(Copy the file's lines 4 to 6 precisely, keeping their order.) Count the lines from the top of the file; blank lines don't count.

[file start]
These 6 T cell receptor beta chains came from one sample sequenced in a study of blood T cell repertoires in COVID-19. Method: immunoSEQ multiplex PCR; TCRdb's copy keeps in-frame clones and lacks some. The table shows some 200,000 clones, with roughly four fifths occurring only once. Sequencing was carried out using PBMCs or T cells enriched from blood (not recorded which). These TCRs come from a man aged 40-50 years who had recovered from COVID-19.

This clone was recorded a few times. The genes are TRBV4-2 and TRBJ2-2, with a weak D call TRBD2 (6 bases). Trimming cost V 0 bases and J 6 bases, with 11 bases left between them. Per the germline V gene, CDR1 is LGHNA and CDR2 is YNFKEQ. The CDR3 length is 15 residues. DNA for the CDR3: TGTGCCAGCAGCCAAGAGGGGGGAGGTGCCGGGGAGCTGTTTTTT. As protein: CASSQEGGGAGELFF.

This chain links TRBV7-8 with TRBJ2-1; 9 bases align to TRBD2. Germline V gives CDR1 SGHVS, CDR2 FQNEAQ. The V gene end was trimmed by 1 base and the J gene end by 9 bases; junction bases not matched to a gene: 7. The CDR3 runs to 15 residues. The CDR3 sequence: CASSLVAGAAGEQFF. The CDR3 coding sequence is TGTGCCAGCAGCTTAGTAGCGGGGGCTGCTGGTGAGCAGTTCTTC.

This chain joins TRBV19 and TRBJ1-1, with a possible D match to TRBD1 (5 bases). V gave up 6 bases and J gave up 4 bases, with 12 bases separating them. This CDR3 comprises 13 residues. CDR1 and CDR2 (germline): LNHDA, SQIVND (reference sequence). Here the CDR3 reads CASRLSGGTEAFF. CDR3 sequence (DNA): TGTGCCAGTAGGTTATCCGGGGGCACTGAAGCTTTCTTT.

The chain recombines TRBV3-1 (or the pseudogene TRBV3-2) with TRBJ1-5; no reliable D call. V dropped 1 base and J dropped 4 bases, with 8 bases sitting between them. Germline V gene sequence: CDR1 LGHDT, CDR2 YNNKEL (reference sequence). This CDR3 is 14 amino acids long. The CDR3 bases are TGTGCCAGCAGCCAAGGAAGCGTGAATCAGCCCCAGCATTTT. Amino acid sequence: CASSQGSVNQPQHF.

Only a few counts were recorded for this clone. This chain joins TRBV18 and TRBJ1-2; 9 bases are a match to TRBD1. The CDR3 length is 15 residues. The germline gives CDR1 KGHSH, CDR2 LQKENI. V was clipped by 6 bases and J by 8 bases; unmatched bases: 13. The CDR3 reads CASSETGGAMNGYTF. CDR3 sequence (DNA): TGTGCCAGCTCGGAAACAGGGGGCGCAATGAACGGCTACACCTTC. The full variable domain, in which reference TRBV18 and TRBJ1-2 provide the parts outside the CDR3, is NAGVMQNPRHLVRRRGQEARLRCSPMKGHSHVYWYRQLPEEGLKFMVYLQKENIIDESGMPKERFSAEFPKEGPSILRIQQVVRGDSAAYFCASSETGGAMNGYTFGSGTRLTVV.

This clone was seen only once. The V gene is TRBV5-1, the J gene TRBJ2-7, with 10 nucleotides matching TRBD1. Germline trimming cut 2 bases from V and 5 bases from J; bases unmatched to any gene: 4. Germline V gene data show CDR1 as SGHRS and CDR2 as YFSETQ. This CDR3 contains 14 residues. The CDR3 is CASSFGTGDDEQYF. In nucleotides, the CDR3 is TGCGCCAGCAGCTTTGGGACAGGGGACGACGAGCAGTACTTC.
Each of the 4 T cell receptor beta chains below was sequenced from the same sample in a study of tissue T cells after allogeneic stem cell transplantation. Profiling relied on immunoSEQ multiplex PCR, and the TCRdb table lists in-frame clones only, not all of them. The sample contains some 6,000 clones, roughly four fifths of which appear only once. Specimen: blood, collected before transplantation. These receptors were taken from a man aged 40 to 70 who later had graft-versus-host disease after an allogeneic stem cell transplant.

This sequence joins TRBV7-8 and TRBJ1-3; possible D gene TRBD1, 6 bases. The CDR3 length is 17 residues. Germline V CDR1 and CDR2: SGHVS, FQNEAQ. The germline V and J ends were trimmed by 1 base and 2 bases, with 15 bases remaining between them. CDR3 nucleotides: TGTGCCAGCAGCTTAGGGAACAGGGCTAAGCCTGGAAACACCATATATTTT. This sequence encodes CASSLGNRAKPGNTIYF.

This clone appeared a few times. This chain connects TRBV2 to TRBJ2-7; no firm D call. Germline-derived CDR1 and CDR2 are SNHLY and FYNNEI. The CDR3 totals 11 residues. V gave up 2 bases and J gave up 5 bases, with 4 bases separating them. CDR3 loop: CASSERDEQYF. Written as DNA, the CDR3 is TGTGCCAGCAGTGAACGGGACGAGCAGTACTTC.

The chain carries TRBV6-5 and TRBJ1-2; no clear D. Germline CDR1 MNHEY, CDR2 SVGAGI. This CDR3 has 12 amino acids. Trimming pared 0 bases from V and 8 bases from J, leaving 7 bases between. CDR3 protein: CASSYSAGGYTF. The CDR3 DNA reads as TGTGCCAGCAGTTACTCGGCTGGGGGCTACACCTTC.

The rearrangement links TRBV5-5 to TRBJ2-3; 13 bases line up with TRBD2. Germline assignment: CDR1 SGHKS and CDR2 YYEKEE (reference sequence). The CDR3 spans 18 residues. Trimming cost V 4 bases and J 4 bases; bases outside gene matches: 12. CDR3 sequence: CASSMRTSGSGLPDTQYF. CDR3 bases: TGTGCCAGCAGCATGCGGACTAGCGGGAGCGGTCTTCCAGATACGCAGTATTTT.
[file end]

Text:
This chain joins TRBV19 and TRBJ1-1, with a possible D match to TRBD1 (5 bases). V gave up 6 bases and J gave up 4 bases, with 12 bases separating them. This CDR3 comprises 13 residues. CDR1 and CDR2 (germline): LNHDA, SQIVND (reference sequence). Here the CDR3 reads CASRLSGGTEAFF. CDR3 sequence (DNA): TGTGCCAGTAGGTTATCCGGGGGCACTGAAGCTTTCTTT.

The chain recombines TRBV3-1 (or the pseudogene TRBV3-2) with TRBJ1-5; no reliable D call. V dropped 1 base and J dropped 4 bases, with 8 bases sitting between them. Germline V gene sequence: CDR1 LGHDT, CDR2 YNNKEL (reference sequence). This CDR3 is 14 amino acids long. The CDR3 bases are TGTGCCAGCAGCCAAGGAAGCGTGAATCAGCCCCAGCATTTT. Amino acid sequence: CASSQGSVNQPQHF.

Only a few counts were recorded for this clone. This chain joins TRBV18 and TRBJ1-2; 9 bases are a match to TRBD1. The CDR3 length is 15 residues. The germline gives CDR1 KGHSH, CDR2 LQKENI. V was clipped by 6 bases and J by 8 bases; unmatched bases: 13. The CDR3 reads CASSETGGAMNGYTF. CDR3 sequence (DNA): TGTGCCAGCTCGGAAACAGGGGGCGCAATGAACGGCTACACCTTC. The full variable domain, in which reference TRBV18 and TRBJ1-2 provide the parts outside the CDR3, is NAGVMQNPRHLVRRRGQEARLRCSPMKGHSHVYWYRQLPEEGLKFMVYLQKENIIDESGMPKERFSAEFPKEGPSILRIQQVVRGDSAAYFCASSETGGAMNGYTFGSGTRLTVV.